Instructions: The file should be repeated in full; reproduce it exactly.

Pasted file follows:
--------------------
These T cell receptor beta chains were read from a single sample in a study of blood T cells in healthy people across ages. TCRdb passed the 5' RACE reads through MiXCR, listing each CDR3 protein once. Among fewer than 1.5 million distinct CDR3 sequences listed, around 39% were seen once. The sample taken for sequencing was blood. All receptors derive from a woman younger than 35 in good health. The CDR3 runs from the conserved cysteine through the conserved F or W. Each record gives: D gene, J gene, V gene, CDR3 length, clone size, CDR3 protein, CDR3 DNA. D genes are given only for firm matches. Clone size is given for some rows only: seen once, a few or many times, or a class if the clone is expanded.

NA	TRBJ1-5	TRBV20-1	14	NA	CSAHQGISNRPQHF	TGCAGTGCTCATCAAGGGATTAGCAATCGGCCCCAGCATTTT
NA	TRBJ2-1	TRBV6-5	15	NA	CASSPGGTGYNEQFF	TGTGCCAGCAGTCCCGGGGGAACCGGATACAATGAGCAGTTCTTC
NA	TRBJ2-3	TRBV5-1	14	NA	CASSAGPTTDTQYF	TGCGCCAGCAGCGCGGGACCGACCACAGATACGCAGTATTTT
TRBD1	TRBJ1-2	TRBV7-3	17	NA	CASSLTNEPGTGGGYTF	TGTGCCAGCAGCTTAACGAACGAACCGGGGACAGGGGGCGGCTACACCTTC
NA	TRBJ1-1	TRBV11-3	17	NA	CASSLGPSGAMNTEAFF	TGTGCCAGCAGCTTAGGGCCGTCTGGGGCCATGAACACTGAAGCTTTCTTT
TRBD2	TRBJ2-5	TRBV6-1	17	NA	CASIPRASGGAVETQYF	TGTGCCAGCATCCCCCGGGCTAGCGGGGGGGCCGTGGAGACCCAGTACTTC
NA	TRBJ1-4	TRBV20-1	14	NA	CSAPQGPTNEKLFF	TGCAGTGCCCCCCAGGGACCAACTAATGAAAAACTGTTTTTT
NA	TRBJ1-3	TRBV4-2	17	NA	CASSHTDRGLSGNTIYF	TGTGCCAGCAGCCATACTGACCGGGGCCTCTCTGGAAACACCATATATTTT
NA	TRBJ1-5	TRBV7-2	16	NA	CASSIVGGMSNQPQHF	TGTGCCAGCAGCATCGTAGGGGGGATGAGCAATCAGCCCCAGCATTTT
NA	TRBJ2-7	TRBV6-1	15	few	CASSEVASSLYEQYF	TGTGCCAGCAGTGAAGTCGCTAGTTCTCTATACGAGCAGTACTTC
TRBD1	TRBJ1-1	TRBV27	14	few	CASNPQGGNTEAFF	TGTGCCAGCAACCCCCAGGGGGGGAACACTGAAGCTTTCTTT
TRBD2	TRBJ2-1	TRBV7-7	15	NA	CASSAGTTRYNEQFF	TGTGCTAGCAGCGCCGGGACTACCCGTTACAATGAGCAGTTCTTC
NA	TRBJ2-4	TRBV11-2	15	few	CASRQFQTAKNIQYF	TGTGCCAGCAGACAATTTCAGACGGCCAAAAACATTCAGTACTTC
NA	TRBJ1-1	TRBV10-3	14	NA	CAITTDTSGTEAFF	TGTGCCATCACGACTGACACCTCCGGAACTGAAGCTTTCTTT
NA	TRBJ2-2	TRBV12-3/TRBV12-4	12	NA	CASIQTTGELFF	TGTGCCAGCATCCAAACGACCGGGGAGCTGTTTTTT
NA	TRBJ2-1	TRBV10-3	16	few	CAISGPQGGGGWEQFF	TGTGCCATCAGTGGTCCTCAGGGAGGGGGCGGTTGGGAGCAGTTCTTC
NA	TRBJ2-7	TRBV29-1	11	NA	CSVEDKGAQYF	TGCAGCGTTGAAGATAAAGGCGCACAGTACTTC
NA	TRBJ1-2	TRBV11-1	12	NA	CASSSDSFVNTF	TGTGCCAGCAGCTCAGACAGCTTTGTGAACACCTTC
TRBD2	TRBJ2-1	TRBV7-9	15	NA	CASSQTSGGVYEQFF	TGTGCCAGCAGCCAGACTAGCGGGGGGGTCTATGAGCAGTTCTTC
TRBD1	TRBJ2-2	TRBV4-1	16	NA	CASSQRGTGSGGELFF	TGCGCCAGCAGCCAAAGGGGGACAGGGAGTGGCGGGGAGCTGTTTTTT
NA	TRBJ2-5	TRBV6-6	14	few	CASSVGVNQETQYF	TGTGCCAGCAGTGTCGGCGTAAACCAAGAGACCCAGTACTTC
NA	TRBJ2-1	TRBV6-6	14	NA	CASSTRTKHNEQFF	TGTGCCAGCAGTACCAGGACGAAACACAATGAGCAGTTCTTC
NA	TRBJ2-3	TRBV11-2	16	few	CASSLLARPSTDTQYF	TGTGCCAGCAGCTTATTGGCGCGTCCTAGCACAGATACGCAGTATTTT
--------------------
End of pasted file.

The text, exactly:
These T cell receptor beta chains were read from a single sample in a study of blood T cells in healthy people across ages. TCRdb passed the 5' RACE reads through MiXCR, listing each CDR3 protein once. Among fewer than 1.5 million distinct CDR3 sequences listed, around 39% were seen once. The sample taken for sequencing was blood. All receptors derive from a woman younger than 35 in good health. The CDR3 runs from the conserved cysteine through the conserved F or W. Each record gives: D gene, J gene, V gene, CDR3 length, clone size, CDR3 protein, CDR3 DNA. D genes are given only for firm matches. Clone size is given for some rows only: seen once, a few or many times, or a class if the clone is expanded.

NA	TRBJ1-5	TRBV20-1	14	NA	CSAHQGISNRPQHF	TGCAGTGCTCATCAAGGGATTAGCAATCGGCCCCAGCATTTT
NA	TRBJ2-1	TRBV6-5	15	NA	CASSPGGTGYNEQFF	TGTGCCAGCAGTCCCGGGGGAACCGGATACAATGAGCAGTTCTTC
NA	TRBJ2-3	TRBV5-1	14	NA	CASSAGPTTDTQYF	TGCGCCAGCAGCGCGGGACCGACCACAGATACGCAGTATTTT
TRBD1	TRBJ1-2	TRBV7-3	17	NA	CASSLTNEPGTGGGYTF	TGTGCCAGCAGCTTAACGAACGAACCGGGGACAGGGGGCGGCTACACCTTC
NA	TRBJ1-1	TRBV11-3	17	NA	CASSLGPSGAMNTEAFF	TGTGCCAGCAGCTTAGGGCCGTCTGGGGCCATGAACACTGAAGCTTTCTTT
TRBD2	TRBJ2-5	TRBV6-1	17	NA	CASIPRASGGAVETQYF	TGTGCCAGCATCCCCCGGGCTAGCGGGGGGGCCGTGGAGACCCAGTACTTC
NA	TRBJ1-4	TRBV20-1	14	NA	CSAPQGPTNEKLFF	TGCAGTGCCCCCCAGGGACCAACTAATGAAAAACTGTTTTTT
NA	TRBJ1-3	TRBV4-2	17	NA	CASSHTDRGLSGNTIYF	TGTGCCAGCAGCCATACTGACCGGGGCCTCTCTGGAAACACCATATATTTT
NA	TRBJ1-5	TRBV7-2	16	NA	CASSIVGGMSNQPQHF	TGTGCCAGCAGCATCGTAGGGGGGATGAGCAATCAGCCCCAGCATTTT
NA	TRBJ2-7	TRBV6-1	15	few	CASSEVASSLYEQYF	TGTGCCAGCAGTGAAGTCGCTAGTTCTCTATACGAGCAGTACTTC
TRBD1	TRBJ1-1	TRBV27	14	few	CASNPQGGNTEAFF	TGTGCCAGCAACCCCCAGGGGGGGAACACTGAAGCTTTCTTT
TRBD2	TRBJ2-1	TRBV7-7	15	NA	CASSAGTTRYNEQFF	TGTGCTAGCAGCGCCGGGACTACCCGTTACAATGAGCAGTTCTTC
NA	TRBJ2-4	TRBV11-2	15	few	CASRQFQTAKNIQYF	TGTGCCAGCAGACAATTTCAGACGGCCAAAAACATTCAGTACTTC
NA	TRBJ1-1	TRBV10-3	14	NA	CAITTDTSGTEAFF	TGTGCCATCACGACTGACACCTCCGGAACTGAAGCTTTCTTT
NA	TRBJ2-2	TRBV12-3/TRBV12-4	12	NA	CASIQTTGELFF	TGTGCCAGCATCCAAACGACCGGGGAGCTGTTTTTT
NA	TRBJ2-1	TRBV10-3	16	few	CAISGPQGGGGWEQFF	TGTGCCATCAGTGGTCCTCAGGGAGGGGGCGGTTGGGAGCAGTTCTTC
NA	TRBJ2-7	TRBV29-1	11	NA	CSVEDKGAQYF	TGCAGCGTTGAAGATAAAGGCGCACAGTACTTC
NA	TRBJ1-2	TRBV11-1	12	NA	CASSSDSFVNTF	TGTGCCAGCAGCTCAGACAGCTTTGTGAACACCTTC
TRBD2	TRBJ2-1	TRBV7-9	15	NA	CASSQTSGGVYEQFF	TGTGCCAGCAGCCAGACTAGCGGGGGGGTCTATGAGCAGTTCTTC
TRBD1	TRBJ2-2	TRBV4-1	16	NA	CASSQRGTGSGGELFF	TGCGCCAGCAGCCAAAGGGGGACAGGGAGTGGCGGGGAGCTGTTTTTT
NA	TRBJ2-5	TRBV6-6	14	few	CASSVGVNQETQYF	TGTGCCAGCAGTGTCGGCGTAAACCAAGAGACCCAGTACTTC
NA	TRBJ2-1	TRBV6-6	14	NA	CASSTRTKHNEQFF	TGTGCCAGCAGTACCAGGACGAAACACAATGAGCAGTTCTTC
NA	TRBJ2-3	TRBV11-2	16	few	CASSLLARPSTDTQYF	TGTGCCAGCAGCTTATTGGCGCGTCCTAGCACAGATACGCAGTATTTT